CALEDONIA – There are just a few events that a person just can't miss. The Queens County Fair is one of those events that hundreds of people come out and enjoy every year.
This year marks the events 143rd year for the event, hosted by the Queens County Fair Association, and with a few different things going, a few events making their return after a few years and several site improvements, Doreen Holdright, Association secretary and event manager, expects this one to be "bigger and better" than ever.
The event kicks off Tuesday, Sept. 19 with horse and oxen events in the morning, followed by the grand parade scheduled for 2 p.m. starting at the school and ending at the fairgrounds. The parade was shifted from a Wednesday to the Tuesday, the first day of the fair.
Holdright said that the switch seemed to make a little more sense. This year's theme is, Barn Lights and Country Nights. Holdright is hoping for an uptick in parade entries this year, noting that as of a week ago, there were many entries that are making their return this year after being away for several.
Along with the regular events, such as horse and ox pulls; ladies' fry pan and men's toilet seat tosses; woodsman competition; vegetable and arts and craft displays, and of course, lots of food. This year's event listings also include several additional children's activities such as the Murphy Midway that will feature rides all week.
Also, the Kidz Room will be open daily from 6 to 8 p.m. with games and movies for the little ones to enjoy.
One of the big draws to the fair each year is the horse and ox pulls. As of last week, the stalls in the barn were almost booked.
There are close to 60 pair of oxen, including at least six youth pair; 18 pairs of horses and at least five single pulling horses ready to compete.
Holdright said a new sponsor has been found for the championship horse pull this year, offering bigger and better prizes for the winners.
On the light horse side of things, she said there were at least 50 registered horses ready to strut their stuff in the various competitions held throughout the week. It was noted that organizers revamped the program a bit to make it a bit more fun for the competitors. Holdright also said they have done a lot of facility improvements for participants to make things easier and better for them.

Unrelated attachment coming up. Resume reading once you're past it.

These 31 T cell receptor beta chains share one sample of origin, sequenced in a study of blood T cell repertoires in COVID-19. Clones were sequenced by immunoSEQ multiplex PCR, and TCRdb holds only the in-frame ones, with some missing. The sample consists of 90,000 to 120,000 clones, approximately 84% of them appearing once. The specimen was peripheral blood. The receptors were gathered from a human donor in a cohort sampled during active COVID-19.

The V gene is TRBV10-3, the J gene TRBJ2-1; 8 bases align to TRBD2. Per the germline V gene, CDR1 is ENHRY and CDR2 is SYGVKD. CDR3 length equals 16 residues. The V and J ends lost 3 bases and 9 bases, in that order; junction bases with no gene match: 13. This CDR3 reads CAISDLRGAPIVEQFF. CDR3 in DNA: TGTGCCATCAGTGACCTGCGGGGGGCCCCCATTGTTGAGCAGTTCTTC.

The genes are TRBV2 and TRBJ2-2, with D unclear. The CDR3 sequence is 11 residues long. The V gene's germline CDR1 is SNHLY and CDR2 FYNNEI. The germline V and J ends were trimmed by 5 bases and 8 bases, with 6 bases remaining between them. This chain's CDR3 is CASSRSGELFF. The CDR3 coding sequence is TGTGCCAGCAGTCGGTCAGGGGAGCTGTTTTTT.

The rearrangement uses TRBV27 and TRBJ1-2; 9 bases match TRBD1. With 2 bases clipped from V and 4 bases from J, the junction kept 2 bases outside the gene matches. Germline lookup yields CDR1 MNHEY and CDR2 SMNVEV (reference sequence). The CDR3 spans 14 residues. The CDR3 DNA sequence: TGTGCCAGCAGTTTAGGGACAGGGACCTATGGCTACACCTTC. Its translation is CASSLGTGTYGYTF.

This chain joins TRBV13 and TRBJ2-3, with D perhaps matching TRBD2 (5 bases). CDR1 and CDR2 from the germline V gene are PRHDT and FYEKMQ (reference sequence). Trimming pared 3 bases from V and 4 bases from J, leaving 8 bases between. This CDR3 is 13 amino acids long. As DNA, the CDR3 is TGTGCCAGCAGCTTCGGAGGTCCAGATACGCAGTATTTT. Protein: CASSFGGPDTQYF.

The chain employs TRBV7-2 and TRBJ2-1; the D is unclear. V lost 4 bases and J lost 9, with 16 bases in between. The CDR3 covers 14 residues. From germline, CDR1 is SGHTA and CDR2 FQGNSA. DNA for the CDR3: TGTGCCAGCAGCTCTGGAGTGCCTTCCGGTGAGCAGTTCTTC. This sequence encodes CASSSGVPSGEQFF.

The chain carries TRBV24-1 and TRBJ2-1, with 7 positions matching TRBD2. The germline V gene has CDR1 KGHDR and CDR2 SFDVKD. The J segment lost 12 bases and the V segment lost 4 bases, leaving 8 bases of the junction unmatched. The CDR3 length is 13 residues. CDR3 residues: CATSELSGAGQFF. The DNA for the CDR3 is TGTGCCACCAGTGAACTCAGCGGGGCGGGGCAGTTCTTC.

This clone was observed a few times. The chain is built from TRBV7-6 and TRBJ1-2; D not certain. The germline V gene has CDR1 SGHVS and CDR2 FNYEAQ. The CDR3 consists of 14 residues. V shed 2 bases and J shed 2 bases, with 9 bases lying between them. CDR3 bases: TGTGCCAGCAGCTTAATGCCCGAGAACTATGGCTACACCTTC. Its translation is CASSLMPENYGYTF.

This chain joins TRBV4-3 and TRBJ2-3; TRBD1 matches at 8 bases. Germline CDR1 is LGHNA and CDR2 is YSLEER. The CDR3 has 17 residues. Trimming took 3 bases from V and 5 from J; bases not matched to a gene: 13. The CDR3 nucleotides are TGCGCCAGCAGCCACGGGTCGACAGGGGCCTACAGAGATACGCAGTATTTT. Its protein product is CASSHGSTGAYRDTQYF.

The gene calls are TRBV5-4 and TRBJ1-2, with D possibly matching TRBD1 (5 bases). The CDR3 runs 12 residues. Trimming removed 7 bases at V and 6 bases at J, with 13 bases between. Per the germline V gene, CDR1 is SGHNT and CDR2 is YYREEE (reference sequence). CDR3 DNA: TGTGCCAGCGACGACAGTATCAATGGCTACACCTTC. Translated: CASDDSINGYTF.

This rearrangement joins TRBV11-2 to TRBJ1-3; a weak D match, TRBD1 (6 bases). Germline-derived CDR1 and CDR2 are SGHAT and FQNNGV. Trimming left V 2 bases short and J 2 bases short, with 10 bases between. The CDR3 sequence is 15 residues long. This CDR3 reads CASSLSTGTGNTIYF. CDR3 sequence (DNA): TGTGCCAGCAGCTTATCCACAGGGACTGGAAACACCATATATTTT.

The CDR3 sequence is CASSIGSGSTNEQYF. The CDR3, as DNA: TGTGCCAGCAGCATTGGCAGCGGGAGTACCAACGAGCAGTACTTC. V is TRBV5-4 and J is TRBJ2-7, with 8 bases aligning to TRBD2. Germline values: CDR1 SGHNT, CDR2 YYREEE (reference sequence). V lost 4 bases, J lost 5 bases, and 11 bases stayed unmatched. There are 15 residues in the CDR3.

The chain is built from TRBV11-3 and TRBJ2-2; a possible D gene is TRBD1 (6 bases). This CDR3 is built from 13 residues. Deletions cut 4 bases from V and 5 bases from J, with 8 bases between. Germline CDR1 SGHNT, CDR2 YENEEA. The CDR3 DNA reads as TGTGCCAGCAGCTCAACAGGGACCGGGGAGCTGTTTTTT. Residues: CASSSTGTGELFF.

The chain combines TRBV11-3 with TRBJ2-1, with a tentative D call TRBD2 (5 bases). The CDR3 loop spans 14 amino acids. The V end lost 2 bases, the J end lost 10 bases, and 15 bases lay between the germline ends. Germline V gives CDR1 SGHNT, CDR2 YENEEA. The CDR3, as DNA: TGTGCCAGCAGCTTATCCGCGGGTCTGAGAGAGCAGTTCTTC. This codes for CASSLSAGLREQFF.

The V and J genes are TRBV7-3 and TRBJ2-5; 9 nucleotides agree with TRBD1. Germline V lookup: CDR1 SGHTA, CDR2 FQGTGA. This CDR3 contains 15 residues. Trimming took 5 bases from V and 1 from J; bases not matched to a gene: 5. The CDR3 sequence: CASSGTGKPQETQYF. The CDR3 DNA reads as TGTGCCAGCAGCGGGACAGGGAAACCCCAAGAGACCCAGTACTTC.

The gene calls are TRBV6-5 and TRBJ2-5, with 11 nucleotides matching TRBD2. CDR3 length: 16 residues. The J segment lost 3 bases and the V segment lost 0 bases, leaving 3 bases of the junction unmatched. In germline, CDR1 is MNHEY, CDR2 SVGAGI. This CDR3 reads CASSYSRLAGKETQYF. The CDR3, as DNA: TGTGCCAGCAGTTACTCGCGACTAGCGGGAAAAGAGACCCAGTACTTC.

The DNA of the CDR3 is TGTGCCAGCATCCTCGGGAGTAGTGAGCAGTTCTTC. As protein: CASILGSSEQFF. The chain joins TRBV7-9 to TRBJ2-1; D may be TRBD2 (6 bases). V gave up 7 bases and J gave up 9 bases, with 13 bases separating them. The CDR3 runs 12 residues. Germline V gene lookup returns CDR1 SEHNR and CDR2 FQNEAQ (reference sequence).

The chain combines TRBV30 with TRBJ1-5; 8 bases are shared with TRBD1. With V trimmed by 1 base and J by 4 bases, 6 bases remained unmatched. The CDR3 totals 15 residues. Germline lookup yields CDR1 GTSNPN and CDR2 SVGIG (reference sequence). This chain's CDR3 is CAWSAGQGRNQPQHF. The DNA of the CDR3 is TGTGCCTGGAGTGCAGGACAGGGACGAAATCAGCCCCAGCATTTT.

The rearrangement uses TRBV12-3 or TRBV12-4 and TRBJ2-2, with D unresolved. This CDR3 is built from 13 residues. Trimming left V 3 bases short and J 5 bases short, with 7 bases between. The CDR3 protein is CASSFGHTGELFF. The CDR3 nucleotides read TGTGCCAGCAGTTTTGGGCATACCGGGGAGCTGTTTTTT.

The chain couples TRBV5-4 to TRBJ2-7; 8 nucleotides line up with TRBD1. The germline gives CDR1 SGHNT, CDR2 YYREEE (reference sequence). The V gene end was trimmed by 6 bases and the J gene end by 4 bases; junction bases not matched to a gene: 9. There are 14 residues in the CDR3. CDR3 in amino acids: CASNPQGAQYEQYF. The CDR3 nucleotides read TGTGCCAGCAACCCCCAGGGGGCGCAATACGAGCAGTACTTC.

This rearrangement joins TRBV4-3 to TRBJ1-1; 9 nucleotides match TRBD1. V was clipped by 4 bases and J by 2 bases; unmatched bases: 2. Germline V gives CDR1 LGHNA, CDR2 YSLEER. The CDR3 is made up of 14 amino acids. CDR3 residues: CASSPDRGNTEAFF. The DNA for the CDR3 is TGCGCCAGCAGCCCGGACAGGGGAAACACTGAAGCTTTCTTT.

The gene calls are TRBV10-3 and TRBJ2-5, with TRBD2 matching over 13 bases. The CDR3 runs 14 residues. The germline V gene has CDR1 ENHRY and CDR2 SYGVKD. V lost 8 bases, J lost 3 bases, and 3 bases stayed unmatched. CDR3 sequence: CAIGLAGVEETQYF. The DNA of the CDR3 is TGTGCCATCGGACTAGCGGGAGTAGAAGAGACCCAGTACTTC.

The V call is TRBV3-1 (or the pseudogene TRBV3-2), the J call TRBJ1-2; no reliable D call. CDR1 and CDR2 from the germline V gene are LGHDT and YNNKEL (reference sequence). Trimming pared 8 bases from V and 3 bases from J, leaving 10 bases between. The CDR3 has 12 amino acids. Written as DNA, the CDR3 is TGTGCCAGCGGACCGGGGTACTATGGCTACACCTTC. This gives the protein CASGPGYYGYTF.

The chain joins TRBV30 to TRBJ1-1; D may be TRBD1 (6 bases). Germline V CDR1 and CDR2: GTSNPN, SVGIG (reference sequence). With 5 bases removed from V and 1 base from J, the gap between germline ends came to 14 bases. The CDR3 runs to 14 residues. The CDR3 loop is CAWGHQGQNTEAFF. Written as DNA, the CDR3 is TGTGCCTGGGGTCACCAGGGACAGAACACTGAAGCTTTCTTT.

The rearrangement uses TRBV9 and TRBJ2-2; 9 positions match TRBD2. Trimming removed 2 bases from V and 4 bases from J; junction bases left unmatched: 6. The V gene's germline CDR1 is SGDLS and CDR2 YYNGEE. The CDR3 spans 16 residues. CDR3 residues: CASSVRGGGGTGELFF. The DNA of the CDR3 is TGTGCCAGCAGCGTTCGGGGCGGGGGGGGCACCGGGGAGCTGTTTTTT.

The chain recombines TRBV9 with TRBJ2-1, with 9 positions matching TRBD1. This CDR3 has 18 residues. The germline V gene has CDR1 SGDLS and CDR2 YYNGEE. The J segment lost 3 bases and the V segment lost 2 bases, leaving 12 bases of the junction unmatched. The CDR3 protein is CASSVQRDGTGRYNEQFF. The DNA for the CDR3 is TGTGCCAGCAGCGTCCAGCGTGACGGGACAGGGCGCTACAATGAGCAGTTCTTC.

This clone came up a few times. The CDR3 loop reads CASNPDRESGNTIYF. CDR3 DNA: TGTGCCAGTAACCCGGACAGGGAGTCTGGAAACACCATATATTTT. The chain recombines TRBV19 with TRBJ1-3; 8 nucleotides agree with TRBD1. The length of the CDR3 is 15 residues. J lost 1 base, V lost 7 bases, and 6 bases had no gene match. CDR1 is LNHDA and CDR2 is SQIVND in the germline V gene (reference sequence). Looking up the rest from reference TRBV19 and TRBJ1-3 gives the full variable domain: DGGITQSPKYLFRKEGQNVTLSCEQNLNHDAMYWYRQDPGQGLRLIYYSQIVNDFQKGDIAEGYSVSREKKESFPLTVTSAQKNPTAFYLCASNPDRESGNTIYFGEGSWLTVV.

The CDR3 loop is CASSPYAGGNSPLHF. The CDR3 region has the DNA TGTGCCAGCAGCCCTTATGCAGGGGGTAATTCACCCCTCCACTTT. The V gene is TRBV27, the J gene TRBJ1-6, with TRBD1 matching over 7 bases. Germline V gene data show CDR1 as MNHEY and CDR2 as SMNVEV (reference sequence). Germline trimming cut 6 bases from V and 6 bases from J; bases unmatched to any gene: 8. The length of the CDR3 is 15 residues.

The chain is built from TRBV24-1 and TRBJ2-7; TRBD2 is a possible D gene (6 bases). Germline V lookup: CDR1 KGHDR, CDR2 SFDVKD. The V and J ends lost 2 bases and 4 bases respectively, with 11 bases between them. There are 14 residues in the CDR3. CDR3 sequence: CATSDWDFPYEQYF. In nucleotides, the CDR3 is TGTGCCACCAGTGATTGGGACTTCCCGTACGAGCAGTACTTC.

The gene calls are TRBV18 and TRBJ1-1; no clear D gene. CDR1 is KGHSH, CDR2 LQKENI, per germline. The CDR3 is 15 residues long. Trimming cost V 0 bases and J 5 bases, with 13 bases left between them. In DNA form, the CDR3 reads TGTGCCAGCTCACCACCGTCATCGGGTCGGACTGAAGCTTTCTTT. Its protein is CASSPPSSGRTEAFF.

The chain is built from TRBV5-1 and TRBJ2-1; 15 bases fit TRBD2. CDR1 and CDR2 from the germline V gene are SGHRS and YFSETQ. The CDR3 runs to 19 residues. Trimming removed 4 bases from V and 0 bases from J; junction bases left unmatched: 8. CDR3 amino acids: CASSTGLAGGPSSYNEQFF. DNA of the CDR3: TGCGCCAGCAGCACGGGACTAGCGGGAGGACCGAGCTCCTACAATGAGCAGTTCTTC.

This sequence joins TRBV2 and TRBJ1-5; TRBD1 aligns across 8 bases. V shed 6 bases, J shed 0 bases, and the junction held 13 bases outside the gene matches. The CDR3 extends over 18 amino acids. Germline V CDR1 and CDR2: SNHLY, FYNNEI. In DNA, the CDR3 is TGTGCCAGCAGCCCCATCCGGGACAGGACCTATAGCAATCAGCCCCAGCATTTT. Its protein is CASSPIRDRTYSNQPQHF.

What would be a fair without great music?
This year's line-up features a number of great artists that will be providing music all week long, including Dave Burbine and Traditional Country; Carson and Kerri Fullerton; the Ox Bow Mountain Boys; the Rhinestone Romeos and closing off the week is Broken Circuit Saturday night in the arena.
"I think we have a pretty good schedule this year. We went a little different direction with some of our music," said Holdright. "We've kind of went with some people that our patrons probably have never heard of before."
Last, but not least, is the delicious food served up every year.
Along with the regular food served up, the smells from the dining hall will also tempt you beyond what you can handle.
This year's menu features breakfast served up each day from 6 a.m. to 1 p.m. followed by lunches featuring sandwiches, soup and more. The supper menu, starting at 5 p.m., features everything from chicken pot pie, turkey dinners, pizza to corned beef and cabbage.
This year's menu is being put together and cooked by new cook, Annette Waterman.
Holdright, who has been involved with the fair for the last 22 years, said what she likes most is the social aspect of the fair and just working and being around so many people that attend.
This year, she is keeping an eye out for any hurricanes or nasty weather in the forecast. Last year, Hurricane Fiona showed up and wreaked havoc on homes, property and the fair schedule.
So far, she said things look okay and hopes that sunshine and clear skies prevail.